NASA’s Juno mission has recently released a photo of the gas giant Jupiter alongside two of its moons Io and Europa. The mission captured this view of Jupiter’s southern hemisphere during the spacecraft’s 39th close flyby of the planet on Jan. 12 2022.
Although the two moons are quite dark on the right-hand side of the image, they are clearly visible, and really help show the difference in scale between the huge planet and its moons. The moons are more visible in the close-up image below.
The moon Io is the solar system’s most volcanic body, while Europa’s icy surface hides a global ocean of liquid water beneath and is slightly smaller than the Earth’s moon. At the time the image was taken, the Juno spacecraft was about 38,000 miles from Jupiter’s cloud tops, at a latitude of about 52 degrees south.
Juno will have an opportunity to capture much more detailed observations of Europa – using several scientific instruments – in September 2022, when the spacecraft makes the closest fly-by of the enigmatic moon in decades. The mission will also make close approaches to Io in late 2023 and early 2024.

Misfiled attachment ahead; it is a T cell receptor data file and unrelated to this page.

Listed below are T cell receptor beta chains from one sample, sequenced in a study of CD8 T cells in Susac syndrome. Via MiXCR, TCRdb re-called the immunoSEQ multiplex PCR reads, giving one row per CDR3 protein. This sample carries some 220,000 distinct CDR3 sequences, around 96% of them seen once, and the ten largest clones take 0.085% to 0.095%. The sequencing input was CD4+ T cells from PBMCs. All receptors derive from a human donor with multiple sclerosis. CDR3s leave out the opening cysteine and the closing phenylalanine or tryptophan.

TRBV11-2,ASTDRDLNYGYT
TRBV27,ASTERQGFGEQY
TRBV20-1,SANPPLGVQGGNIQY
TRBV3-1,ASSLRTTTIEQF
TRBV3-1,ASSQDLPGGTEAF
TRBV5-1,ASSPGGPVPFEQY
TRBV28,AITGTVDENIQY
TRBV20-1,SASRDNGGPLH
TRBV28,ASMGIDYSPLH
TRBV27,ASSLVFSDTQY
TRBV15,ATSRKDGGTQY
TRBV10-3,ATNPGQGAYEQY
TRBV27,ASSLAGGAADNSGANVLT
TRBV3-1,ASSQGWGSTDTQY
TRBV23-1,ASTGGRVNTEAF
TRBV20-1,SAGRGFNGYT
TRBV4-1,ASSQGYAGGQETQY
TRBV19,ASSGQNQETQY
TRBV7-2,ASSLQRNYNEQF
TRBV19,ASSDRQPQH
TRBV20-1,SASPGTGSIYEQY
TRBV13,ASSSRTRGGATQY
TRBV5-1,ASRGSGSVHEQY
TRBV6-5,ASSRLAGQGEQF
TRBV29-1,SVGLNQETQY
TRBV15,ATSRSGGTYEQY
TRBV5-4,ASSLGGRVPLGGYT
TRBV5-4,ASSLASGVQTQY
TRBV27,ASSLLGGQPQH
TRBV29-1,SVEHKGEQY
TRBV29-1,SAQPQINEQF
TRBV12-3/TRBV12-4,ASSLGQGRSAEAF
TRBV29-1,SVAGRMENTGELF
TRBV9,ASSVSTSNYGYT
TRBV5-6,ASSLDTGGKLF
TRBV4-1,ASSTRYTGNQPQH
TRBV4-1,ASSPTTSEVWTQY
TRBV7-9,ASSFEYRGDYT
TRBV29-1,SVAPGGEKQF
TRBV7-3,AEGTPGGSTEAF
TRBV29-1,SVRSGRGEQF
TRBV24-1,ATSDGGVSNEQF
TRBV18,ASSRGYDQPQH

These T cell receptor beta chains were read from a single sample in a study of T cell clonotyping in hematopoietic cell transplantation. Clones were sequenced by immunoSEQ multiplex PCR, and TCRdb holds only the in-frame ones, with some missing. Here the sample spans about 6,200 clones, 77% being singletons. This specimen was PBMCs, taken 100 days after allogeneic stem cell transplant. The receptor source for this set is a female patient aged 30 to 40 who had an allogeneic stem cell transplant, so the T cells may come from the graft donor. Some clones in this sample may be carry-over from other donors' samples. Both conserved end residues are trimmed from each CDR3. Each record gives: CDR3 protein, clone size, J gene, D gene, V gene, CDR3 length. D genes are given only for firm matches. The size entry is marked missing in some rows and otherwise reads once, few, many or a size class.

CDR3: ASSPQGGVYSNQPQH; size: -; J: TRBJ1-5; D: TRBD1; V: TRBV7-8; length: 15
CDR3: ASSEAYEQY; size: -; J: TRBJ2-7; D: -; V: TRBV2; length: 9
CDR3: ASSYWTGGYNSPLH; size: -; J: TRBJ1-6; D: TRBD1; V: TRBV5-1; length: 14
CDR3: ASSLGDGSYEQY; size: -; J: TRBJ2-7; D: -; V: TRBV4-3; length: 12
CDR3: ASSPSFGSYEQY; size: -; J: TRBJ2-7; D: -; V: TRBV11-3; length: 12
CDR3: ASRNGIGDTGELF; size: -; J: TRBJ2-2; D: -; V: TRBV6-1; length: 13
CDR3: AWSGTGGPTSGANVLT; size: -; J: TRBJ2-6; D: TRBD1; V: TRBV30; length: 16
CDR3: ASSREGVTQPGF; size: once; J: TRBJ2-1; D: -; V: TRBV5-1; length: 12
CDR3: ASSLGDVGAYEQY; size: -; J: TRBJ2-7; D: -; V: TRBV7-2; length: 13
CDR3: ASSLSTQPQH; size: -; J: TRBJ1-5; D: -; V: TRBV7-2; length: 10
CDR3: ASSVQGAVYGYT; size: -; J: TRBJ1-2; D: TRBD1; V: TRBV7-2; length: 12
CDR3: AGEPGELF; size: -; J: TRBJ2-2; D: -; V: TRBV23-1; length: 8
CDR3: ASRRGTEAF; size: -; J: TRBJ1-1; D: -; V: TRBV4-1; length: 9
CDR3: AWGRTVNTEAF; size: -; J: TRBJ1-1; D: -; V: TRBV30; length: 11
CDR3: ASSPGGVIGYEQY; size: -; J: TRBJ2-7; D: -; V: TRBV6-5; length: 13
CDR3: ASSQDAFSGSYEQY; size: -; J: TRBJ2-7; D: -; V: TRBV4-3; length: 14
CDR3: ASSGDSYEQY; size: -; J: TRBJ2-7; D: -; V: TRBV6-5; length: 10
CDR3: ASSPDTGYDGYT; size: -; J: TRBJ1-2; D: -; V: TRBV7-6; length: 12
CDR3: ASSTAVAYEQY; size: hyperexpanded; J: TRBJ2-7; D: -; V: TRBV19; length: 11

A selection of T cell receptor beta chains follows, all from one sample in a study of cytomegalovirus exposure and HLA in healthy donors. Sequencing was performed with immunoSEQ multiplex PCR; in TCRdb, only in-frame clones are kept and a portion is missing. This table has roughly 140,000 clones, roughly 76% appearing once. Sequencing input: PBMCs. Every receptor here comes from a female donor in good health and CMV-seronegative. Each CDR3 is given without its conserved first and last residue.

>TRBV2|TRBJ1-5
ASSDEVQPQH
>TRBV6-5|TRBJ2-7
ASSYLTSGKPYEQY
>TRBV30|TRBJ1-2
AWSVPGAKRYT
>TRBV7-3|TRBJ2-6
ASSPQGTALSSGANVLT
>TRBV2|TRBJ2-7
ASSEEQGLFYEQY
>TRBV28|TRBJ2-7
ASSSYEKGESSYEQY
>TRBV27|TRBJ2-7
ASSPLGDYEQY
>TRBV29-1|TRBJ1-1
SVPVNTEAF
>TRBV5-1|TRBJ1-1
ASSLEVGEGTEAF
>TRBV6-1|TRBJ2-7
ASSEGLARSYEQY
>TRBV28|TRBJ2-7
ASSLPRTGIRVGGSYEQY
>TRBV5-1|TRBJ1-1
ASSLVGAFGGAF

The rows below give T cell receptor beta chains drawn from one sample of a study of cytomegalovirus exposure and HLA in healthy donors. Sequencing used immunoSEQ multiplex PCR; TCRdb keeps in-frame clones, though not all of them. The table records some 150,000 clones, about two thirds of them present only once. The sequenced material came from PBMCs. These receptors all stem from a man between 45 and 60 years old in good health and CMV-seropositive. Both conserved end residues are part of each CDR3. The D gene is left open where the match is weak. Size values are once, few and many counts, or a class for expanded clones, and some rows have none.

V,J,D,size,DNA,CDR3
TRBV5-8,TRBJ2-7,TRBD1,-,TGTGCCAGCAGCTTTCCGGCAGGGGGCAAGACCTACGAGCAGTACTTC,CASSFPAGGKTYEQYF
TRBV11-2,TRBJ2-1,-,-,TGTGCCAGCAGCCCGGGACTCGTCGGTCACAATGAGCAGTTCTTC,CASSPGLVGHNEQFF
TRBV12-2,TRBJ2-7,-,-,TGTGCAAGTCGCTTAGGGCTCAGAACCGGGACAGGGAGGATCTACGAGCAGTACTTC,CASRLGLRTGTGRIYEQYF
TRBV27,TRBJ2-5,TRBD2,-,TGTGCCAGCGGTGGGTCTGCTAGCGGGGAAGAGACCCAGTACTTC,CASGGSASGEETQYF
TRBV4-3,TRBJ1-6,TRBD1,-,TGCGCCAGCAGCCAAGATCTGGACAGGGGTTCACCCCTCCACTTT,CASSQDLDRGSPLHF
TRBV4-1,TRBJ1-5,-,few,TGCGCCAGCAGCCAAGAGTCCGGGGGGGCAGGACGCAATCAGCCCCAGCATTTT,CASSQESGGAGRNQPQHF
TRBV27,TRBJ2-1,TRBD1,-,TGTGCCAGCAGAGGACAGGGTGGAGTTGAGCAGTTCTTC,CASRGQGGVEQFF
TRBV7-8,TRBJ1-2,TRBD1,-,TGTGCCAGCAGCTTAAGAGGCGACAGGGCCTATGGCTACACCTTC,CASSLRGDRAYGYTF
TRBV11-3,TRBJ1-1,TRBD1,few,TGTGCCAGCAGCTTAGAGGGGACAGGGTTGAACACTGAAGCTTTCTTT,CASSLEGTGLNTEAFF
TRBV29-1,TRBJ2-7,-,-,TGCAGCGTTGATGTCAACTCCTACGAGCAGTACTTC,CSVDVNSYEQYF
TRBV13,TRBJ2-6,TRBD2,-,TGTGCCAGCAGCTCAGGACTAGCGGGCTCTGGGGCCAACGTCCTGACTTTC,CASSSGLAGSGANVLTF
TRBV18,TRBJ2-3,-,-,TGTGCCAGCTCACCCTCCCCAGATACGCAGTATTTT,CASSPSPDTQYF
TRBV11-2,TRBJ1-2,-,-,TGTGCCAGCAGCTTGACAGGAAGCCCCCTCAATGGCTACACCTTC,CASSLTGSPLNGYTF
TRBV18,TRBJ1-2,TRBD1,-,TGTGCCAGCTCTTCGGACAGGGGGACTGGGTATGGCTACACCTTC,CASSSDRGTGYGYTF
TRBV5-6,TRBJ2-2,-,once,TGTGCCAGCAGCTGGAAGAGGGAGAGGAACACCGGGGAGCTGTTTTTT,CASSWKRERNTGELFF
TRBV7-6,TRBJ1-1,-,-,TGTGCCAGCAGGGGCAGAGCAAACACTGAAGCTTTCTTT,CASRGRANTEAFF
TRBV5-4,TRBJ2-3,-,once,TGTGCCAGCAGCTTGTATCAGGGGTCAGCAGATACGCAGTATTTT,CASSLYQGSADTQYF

Scientists currently think that Jupiter has 79 moons. 53 of those have been named, although the remaining ones are still awaiting official names. The Juno mission is set to continue through to 2025 or until the spacecraft’s life comes to an end.
Citizen scientist Andrea Luck created the image using raw data from the JunoCam instrument after the raw images were posted by NASA.